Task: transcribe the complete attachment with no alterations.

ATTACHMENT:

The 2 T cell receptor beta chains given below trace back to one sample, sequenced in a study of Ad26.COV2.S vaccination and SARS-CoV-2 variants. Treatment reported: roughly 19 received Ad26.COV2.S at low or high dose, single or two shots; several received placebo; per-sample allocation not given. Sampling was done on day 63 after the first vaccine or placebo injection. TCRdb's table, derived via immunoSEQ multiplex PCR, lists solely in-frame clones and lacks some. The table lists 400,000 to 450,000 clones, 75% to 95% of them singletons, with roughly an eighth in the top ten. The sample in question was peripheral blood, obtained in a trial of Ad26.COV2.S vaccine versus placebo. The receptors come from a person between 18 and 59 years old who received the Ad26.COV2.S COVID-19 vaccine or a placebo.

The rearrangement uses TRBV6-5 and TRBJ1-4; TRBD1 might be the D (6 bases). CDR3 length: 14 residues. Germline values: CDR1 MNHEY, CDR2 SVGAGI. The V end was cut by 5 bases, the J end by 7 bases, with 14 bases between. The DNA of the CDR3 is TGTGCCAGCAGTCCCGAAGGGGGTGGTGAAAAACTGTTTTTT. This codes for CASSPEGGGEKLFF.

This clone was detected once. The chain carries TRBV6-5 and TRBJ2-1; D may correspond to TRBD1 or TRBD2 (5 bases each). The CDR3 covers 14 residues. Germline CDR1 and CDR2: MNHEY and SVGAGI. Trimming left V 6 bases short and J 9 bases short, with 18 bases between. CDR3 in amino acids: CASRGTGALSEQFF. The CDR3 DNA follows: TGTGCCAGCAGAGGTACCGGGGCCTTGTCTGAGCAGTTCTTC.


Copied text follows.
The 2 T cell receptor beta chains given below trace back to one sample, sequenced in a study of Ad26.COV2.S vaccination and SARS-CoV-2 variants. Treatment reported: roughly 19 received Ad26.COV2.S at low or high dose, single or two shots; several received placebo; per-sample allocation not given. Sampling was done on day 63 after the first vaccine or placebo injection. TCRdb's table, derived via immunoSEQ multiplex PCR, lists solely in-frame clones and lacks some. The table lists 400,000 to 450,000 clones, 75% to 95% of them singletons, with roughly an eighth in the top ten. The sample in question was peripheral blood, obtained in a trial of Ad26.COV2.S vaccine versus placebo. The receptors come from a person between 18 and 59 years old who received the Ad26.COV2.S COVID-19 vaccine or a placebo.

The rearrangement uses TRBV6-5 and TRBJ1-4; TRBD1 might be the D (6 bases). CDR3 length: 14 residues. Germline values: CDR1 MNHEY, CDR2 SVGAGI. The V end was cut by 5 bases, the J end by 7 bases, with 14 bases between. The DNA of the CDR3 is TGTGCCAGCAGTCCCGAAGGGGGTGGTGAAAAACTGTTTTTT. This codes for CASSPEGGGEKLFF.

This clone was detected once. The chain carries TRBV6-5 and TRBJ2-1; D may correspond to TRBD1 or TRBD2 (5 bases each). The CDR3 covers 14 residues. Germline CDR1 and CDR2: MNHEY and SVGAGI. Trimming left V 6 bases short and J 9 bases short, with 18 bases between. CDR3 in amino acids: CASRGTGALSEQFF. The CDR3 DNA follows: TGTGCCAGCAGAGGTACCGGGGCCTTGTCTGAGCAGTTCTTC.